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Why United Airlines is rolling out a rebooted safety video


Before any flight takes off, frequent flyers can notice their fellow passengers reading, playing video games, staring into their phones - just about anything except watching the onboard safety video. One airline hopes to get travelers' attention, and NPR's Joel Rose got a preview.

JOEL ROSE, BYLINE: On a sound stage in Montreal, Canada, the cast and crew of United's new safety video are at the mercy of a little blue ball.

UNIDENTIFIED PERSON #1: On it up (ph). On it - standby. And turbines...


ROSE: It's about the size of a billiard ball. And it rolls, bounces and floats its way through a Rube Goldberg machine - a complicated chain reaction, leading the viewer from scene to scene.

UNIDENTIFIED PERSON #1: And three, two, one.

ROSE: This is live action, not CGI, and the little blue ball doesn't always cooperate.

UNIDENTIFIED PERSON #1: OK, I'm in. Let's reset.


ROSE: United hopes the payoff for all these long days on set will be worth it. Airlines are constantly fighting for the attention of their passengers, trying to get them to focus on the safety video that's required before every commercial flight thousands of times a day, every day of the year.

MEG MITCHELL: The safest safety video is one that people will want to watch even on your, like, 45th viewing.

ROSE: Meg Mitchell is the creative director at United. She says the Rube Goldberg machine is supposed to make the video visually interesting, even for frequent flyers.

MITCHELL: People start to tune out. And so we want something that felt like you could watch over and over and over again and still want to pay attention to.


UNIDENTIFIED PERSON #3: And we appreciate your attention as we get this safety video off and rolling.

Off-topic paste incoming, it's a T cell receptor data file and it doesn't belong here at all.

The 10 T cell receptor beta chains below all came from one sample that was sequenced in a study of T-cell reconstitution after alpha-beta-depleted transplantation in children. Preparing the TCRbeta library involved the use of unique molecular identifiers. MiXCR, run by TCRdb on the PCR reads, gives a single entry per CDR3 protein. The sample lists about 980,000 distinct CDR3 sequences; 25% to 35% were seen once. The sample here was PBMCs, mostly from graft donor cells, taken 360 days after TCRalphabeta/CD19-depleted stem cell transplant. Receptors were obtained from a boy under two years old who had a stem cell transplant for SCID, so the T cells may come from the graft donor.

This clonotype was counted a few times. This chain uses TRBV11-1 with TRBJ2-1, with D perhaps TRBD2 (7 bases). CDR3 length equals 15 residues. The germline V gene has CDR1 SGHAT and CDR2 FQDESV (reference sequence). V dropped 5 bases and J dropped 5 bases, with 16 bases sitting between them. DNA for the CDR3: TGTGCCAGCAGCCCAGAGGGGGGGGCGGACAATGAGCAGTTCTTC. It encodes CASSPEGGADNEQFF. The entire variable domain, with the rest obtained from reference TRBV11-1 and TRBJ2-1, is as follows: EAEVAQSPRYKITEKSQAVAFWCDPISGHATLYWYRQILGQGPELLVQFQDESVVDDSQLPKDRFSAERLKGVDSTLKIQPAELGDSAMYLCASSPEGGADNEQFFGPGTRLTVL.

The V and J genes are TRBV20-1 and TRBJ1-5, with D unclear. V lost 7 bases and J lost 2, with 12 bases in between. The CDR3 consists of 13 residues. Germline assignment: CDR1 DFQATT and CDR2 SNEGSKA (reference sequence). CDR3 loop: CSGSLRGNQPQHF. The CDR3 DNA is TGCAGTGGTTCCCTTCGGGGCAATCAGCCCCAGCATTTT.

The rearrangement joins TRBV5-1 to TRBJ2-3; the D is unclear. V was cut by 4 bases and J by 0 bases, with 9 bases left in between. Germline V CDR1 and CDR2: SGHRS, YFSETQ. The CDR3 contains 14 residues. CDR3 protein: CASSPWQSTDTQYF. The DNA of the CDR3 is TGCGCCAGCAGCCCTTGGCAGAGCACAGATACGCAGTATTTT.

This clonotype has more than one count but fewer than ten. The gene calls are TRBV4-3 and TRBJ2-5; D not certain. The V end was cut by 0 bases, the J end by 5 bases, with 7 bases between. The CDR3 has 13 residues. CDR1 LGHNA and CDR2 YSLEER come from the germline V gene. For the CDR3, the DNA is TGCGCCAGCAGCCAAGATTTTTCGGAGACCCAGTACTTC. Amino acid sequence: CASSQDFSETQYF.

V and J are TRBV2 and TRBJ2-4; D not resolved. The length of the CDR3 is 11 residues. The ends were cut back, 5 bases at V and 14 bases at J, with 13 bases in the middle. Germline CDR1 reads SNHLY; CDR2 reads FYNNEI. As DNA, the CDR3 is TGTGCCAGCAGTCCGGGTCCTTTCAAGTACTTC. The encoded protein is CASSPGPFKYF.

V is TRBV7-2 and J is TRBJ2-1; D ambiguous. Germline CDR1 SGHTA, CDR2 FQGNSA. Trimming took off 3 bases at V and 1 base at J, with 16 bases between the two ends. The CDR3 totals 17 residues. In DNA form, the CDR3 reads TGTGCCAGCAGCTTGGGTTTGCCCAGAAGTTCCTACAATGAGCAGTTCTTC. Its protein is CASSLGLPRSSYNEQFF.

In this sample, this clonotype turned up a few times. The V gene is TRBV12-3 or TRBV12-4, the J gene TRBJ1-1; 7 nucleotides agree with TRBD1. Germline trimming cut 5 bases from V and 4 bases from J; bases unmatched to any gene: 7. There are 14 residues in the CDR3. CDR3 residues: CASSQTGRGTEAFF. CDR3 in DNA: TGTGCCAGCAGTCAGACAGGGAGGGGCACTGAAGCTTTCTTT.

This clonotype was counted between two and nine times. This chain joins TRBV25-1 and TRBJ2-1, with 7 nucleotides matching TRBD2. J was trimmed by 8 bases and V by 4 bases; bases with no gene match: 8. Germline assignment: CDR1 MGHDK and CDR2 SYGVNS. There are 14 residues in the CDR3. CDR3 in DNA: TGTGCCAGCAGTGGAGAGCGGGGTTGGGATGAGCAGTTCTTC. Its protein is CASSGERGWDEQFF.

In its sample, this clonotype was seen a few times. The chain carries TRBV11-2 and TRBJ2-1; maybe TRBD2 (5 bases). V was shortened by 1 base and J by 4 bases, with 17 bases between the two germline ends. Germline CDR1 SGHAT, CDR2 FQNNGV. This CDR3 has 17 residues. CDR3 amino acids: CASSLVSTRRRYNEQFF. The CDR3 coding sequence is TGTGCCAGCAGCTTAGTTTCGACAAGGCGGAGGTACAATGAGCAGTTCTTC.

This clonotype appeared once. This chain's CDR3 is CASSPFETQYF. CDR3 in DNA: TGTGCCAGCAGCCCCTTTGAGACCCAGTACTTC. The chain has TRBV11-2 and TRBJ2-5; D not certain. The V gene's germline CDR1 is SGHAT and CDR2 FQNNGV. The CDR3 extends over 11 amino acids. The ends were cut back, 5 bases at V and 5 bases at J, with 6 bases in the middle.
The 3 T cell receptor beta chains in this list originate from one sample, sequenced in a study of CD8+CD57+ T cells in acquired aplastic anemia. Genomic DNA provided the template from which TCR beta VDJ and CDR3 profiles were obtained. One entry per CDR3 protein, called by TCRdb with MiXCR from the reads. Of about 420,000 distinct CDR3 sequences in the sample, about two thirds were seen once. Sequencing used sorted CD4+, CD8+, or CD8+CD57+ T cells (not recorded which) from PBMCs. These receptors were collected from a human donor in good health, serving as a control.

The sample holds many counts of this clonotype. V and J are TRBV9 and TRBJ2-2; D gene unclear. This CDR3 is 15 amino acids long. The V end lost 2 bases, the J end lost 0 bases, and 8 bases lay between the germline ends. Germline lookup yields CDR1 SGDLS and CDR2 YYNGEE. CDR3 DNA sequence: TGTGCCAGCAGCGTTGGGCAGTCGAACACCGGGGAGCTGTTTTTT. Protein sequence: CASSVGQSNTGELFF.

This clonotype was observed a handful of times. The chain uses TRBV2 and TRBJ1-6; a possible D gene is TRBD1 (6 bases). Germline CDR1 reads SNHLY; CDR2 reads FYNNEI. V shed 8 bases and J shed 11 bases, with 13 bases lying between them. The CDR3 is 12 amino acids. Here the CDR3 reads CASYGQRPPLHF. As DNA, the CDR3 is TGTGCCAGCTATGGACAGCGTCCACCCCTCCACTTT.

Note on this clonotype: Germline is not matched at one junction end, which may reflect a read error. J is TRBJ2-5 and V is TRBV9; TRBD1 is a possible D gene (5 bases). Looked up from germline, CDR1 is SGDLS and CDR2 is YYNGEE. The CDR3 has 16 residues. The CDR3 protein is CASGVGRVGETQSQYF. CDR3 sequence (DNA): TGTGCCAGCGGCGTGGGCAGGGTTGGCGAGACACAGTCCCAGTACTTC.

ROSE: For a while, onboard safety videos became sort of an arms race between airlines to see who could come up with the funniest, weirdest, most viral video.


UNIDENTIFIED PERSON #4: For the 0.0001% of you who have never operated a seat belt before, it works like this.

ROSE: The trend took off with Virgin America, who introduced a dryly humorous animated video in 2007, and arguably peaked in 2014 with an elaborate Air New Zealand production starring cast members of "The Hobbit." It's been watched more than 24 million times on YouTube.


SYLVESTER MCCOY: Oxygen is precious to you beyond measure. So if an oxygen mask should drop down from above...

ROSE: But not everyone is a fan. Critics worry that humor may unintentionally distract passengers, who tend to remember the jokes but not the actual safety message.

BRETT MOLESWORTH: In other words, it's too cognitively taxing, and then retention of information decreases.

ROSE: Brett Molesworth teaches aviation safety at the University of New South Wales in Australia. Molesworth has studied how much information passengers retain from safety videos. And he says the shift toward longer, more elaborate concepts may be counterproductive.

MOLESWORTH: When you start introducing a storyline or some type of marketing, advertising, you're only going to adversely affect the retention of information.

ROSE: All this seems to leave airlines in a bind. They need to grab your attention. But at the same time, they don't want the video to distract passengers from the safety message. That's not an easy trick to pull off. But United's vice president for safety, Sasha Johnson, says it's doable.

SASHA JOHNSON: I'm very proud of the video that we've put forward. I think it does strike the right balance between getting people to pay attention but also delivering that information fresh every single time so they can be prepared.

ROSE: Most of the shooting for United's video happened in October and November. A few months later, a Japan Airlines jet burst into flames after colliding with another aircraft on a runway in Tokyo. Remarkably, all of the passengers evacuated safely, leaving their carry-on bags behind, one more reminder of why these onboard safety videos matter.

Joel Rose, NPR News, Washington.

(SOUNDBITE OF MUSIC) Transcript provided by NPR, Copyright NPR.

NPR transcripts are created on a rush deadline by an NPR contractor. This text may not be in its final form and may be updated or revised in the future. Accuracy and availability may vary. The authoritative record of NPR’s programming is the audio record.

Joel Rose is a correspondent on NPR's National Desk. He covers immigration and breaking news.